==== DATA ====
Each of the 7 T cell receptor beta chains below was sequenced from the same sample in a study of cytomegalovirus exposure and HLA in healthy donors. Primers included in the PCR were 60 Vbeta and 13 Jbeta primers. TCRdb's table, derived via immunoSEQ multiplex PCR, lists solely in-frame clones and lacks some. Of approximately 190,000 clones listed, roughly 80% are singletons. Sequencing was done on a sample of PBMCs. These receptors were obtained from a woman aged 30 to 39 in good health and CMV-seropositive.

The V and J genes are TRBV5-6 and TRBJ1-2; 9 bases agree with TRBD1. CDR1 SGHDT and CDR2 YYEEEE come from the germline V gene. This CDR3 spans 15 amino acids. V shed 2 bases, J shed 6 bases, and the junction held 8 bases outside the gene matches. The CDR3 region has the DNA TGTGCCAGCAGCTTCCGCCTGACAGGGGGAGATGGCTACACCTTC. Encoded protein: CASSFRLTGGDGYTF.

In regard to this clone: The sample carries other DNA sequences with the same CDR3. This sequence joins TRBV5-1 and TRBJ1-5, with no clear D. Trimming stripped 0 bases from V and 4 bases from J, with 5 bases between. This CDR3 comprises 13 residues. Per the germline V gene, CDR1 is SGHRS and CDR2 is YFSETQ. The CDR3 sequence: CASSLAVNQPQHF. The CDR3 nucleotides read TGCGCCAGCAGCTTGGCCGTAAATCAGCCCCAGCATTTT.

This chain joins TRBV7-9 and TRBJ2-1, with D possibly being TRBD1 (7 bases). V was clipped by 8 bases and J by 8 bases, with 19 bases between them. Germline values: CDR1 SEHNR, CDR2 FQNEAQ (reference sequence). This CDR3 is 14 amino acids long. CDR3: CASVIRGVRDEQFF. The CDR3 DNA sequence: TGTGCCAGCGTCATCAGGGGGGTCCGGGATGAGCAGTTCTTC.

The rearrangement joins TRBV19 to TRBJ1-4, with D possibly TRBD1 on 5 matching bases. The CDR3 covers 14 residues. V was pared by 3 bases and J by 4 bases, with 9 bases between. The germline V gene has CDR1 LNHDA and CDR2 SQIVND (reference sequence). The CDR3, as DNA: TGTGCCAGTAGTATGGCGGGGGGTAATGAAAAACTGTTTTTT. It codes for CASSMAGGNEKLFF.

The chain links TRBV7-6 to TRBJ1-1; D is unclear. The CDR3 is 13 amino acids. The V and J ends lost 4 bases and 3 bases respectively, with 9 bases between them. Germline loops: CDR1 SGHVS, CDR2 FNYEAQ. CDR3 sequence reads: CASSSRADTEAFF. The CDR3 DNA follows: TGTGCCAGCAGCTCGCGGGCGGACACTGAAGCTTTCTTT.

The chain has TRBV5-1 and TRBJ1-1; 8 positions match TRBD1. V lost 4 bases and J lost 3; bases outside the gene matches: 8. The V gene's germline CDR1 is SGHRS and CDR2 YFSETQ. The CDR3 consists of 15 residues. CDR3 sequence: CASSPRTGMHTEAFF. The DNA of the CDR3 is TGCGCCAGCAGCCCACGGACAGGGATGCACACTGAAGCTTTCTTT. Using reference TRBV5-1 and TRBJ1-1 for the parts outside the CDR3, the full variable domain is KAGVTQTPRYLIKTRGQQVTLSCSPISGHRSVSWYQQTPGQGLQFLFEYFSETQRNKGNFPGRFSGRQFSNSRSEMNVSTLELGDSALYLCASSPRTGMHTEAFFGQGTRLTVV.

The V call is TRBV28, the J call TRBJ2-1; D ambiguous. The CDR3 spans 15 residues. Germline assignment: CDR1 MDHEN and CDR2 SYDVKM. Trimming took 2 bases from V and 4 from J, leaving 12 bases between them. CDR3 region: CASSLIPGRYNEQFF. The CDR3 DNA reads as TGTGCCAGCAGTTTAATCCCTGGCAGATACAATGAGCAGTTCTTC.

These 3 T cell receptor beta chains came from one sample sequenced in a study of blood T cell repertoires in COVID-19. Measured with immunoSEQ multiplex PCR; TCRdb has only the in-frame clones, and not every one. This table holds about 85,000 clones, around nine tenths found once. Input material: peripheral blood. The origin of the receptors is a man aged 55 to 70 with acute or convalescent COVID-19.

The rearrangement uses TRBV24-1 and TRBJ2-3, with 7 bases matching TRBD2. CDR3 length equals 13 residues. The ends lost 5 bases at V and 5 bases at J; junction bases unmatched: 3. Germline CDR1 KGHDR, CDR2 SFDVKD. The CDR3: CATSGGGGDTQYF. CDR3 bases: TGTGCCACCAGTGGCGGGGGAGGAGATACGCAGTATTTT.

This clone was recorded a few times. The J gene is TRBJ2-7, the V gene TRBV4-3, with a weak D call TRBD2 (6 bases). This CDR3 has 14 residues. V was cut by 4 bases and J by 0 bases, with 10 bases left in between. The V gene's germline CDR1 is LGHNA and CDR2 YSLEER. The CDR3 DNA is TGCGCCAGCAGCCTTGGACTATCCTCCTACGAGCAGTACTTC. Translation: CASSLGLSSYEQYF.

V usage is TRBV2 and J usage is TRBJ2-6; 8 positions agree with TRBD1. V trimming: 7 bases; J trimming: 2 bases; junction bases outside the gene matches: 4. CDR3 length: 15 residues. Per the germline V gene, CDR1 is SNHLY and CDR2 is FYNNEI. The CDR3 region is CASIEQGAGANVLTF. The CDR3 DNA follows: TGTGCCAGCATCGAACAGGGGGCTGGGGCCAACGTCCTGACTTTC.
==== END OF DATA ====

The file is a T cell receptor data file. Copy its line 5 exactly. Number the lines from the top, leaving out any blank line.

The rearrangement joins TRBV19 to TRBJ1-4, with D possibly TRBD1 on 5 matching bases. The CDR3 covers 14 residues. V was pared by 3 bases and J by 4 bases, with 9 bases between. The germline V gene has CDR1 LNHDA and CDR2 SQIVND (reference sequence). The CDR3, as DNA: TGTGCCAGTAGTATGGCGGGGGGTAATGAAAAACTGTTTTTT. It codes for CASSMAGGNEKLFF.